Get really angry. Get really sad.
Don’t try to fight with what’s there, just let it be there.
If it helps you to visualize, picture an actual room filled with clutter. What do you see? Dig around, and look closely at what’s there. Those visual cues can give you access into your subconscious and open a portal for healing old wounds.
5. Write it Out
After meditation for a few minutes (I recommend at least five minutes out of your 30 minute session), pick up a pen and paper and start writing about what you saw. Using a pen and paper is preferable to a computer/tablet/phone simply because our gadgets are more distracting.
Whatever thoughts came up for you in your meditation, write them down.
Please don’t censor. If you’re worried about someone finding it, you can rip it up later–what’s important is that we say whatever there is to be said. It’s also important not to change or fix our thoughts before writing them down. It doesn’t matter if we are writing something we think is horrible. The paper isn’t judging us!
This is where the clearing really happens. We’re taking whatever was in our heads, and dumping it out onto the paper. Once it’s outside, we don’t need to keep it in our head anymore.
6. Check in
Once you feel that you’ve written all there is to write, or you come to a natural stopping place, pause for a moment and check in with yourself.
Do you feel better? Do you feel worse? Are you numb? Are you confused?
Any of those experiences are valid and perfectly acceptable. There’s not a right way to feel. That being said, if you feel better, this may be a good time to complete the process for the day. If you feel worse, or feel like you’re bumping up against something, and you have more time left, repeat steps four and five as many times as you can before your timer goes off.
7. Create a Closing Ritual
It is vital to bring closure to this process, so that we can move on with our day. There isn’t one correct way to do this, so see what calls to you.
You can say a prayer, asking your higher power to hold everything you cleared for safe keeping. You can throw the paper away. You can rip it up. You can make it into art. You can put it in a special notebook. You can even burn it!
There are a lot of options, so choose something that has significance for you, and lets you know your process is done for the day. Feel free to experiment with it. You don’t have to feel 100% cleared out yet, but you do need to demarcate a clear ending to your session.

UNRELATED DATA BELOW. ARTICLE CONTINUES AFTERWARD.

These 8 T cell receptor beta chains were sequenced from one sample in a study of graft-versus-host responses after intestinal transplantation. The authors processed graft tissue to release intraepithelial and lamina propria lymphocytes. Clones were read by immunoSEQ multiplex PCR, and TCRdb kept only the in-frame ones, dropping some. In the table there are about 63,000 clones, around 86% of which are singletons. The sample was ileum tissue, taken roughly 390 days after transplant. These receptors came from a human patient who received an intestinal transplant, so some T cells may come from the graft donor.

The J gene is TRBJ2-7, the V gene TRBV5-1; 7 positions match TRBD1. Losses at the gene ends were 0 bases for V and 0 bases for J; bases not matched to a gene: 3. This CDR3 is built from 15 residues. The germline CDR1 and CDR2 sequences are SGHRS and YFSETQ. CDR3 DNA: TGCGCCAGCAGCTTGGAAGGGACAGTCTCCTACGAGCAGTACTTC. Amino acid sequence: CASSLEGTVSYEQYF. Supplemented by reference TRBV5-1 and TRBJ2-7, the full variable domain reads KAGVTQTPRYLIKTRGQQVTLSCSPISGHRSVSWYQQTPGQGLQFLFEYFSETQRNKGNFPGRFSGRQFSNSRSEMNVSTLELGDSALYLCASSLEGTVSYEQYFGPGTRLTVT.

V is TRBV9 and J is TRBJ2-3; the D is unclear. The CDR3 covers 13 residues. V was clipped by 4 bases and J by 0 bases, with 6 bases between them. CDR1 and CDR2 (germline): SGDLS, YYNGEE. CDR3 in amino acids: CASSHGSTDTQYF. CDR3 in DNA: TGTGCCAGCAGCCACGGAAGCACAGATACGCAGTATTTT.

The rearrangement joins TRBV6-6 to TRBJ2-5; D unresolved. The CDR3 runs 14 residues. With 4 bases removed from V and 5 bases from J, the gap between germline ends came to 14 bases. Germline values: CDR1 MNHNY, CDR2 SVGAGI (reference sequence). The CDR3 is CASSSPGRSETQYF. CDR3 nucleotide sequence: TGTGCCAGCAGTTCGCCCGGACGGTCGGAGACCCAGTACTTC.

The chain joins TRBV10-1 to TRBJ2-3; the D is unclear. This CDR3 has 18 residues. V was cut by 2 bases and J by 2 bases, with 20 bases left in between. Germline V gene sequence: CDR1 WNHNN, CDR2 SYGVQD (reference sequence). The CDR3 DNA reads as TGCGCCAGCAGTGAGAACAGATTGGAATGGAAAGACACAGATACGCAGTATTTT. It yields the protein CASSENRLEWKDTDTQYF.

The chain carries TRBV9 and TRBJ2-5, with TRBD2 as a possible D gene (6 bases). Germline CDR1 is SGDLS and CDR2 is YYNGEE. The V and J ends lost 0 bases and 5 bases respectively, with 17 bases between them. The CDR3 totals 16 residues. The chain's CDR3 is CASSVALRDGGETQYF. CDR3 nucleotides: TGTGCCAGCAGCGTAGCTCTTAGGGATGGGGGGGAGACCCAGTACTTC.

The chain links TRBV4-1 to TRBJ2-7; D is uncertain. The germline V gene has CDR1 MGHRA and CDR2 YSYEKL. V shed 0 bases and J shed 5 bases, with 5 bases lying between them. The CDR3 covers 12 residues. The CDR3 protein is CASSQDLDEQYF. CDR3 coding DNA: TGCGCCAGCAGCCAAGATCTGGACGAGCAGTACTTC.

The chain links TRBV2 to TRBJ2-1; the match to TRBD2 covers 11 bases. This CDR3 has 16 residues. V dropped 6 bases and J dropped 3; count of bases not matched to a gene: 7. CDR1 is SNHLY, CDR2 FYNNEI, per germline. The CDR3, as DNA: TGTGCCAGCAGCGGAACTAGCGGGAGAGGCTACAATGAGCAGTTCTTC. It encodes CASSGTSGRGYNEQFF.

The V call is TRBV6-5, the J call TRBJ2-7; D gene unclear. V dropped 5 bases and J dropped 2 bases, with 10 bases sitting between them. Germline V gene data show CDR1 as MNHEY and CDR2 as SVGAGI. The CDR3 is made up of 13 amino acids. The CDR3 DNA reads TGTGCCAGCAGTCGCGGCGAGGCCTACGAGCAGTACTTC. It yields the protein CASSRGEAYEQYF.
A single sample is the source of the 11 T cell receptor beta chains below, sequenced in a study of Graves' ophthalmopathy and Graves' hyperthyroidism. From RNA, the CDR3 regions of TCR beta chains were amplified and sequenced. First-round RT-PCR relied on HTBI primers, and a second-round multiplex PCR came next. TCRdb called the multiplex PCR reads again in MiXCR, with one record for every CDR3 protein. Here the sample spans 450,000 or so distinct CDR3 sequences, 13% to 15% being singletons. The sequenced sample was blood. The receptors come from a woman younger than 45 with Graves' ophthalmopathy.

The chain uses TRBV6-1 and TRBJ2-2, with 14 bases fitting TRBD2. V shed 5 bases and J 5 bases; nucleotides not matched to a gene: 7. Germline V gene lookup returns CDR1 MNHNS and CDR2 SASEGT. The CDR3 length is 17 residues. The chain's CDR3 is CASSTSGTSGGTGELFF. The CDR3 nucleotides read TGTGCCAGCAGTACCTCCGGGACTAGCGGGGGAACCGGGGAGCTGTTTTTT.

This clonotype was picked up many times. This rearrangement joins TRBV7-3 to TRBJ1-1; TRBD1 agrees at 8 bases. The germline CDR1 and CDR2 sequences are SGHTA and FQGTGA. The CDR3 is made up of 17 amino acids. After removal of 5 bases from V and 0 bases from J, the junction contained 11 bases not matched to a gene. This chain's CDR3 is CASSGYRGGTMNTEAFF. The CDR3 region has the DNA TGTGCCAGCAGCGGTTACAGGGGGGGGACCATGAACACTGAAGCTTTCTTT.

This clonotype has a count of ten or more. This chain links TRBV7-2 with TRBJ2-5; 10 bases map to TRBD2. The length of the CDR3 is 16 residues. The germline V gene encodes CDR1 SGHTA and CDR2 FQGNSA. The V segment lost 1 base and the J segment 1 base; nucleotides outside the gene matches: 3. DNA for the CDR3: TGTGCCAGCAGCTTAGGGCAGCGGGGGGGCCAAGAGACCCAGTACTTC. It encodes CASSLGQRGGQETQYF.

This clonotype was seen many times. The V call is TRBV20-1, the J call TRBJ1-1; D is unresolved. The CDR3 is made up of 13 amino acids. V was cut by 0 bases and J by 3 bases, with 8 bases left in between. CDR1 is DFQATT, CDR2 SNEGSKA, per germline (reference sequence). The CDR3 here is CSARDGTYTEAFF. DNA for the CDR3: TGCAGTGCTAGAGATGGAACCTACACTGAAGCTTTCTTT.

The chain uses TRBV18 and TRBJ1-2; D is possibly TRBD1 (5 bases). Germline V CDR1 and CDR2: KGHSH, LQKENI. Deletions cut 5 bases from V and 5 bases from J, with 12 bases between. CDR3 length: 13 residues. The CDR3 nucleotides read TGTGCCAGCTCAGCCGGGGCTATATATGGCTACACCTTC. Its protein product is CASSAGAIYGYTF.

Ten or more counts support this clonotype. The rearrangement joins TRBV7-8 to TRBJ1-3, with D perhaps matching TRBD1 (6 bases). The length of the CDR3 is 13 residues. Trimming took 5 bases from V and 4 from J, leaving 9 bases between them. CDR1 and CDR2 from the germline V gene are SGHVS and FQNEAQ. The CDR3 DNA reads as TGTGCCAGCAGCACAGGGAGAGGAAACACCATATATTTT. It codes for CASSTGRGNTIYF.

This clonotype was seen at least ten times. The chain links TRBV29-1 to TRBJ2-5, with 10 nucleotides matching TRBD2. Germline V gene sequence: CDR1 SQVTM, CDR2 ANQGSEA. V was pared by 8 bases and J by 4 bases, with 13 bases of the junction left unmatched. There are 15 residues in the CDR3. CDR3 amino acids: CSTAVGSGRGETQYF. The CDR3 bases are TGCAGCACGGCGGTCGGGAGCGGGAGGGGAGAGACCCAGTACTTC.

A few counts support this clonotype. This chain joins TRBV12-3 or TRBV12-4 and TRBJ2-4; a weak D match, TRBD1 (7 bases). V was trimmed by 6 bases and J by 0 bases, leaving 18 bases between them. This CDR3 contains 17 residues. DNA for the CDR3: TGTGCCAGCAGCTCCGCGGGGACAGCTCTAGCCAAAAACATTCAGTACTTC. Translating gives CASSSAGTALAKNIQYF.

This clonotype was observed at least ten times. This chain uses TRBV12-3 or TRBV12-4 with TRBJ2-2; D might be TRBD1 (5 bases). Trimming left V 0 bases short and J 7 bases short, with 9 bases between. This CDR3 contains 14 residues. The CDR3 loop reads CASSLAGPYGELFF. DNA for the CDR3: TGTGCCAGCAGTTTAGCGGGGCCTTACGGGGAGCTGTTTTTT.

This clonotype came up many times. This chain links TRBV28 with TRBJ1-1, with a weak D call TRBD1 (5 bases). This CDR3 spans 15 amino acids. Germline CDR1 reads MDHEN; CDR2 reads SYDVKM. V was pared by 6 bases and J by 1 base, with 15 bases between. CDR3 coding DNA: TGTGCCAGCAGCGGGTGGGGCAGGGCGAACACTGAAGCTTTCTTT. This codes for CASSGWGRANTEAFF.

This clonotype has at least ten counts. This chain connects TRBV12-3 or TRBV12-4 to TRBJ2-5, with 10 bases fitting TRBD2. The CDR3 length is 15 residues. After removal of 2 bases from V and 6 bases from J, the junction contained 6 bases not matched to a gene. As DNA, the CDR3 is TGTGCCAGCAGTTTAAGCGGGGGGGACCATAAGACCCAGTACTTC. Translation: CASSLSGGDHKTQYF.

8. Thank Yourself for the Experience
You’ve just done yourself a huge service! Acknowledge yourself for going through your inner junk and doing what many people aren’t willing to do. It’s no small task.
9. Check in With Your Support Person
You may just want to send them a text letting them know how it went or you may want to call and have a long conversation. The length of the check in is up to you, but it’s a good idea to do this at least the first few times, especially if you’re up against some serious emotions, or if you have been through trauma. I still call my mom after I have an intense clearing session, even though I don’t need to. It never hurts to include the people you love on your journey and sometimes sharing what you got out of it helps them too.
10. Schedule Your Next Session (Optional)
If it helps to do this regularly, or if you feel like you still have some clearing to do, take out your calendar and schedule your next session. Many of us get busy and wait until it becomes a problem before we remember to do it again. If you tend to fall into that category, go ahead and get it on the books!
If you don’t feel clear yet, don’t worry! It took many sessions for me to feel relief at the beginning. I had a lot of old stuff stored in there! Just keep coming back to it. It helps us release so much, and there’s a lot of freedom in that.
There’s nothing we can’t clear with time and practice, so keep practicing.
Author: Iris McAlpin
Apprentice Editor: Jessica Chardoulias / Editor: Renée Picard
Photo: lillie kate/Flickr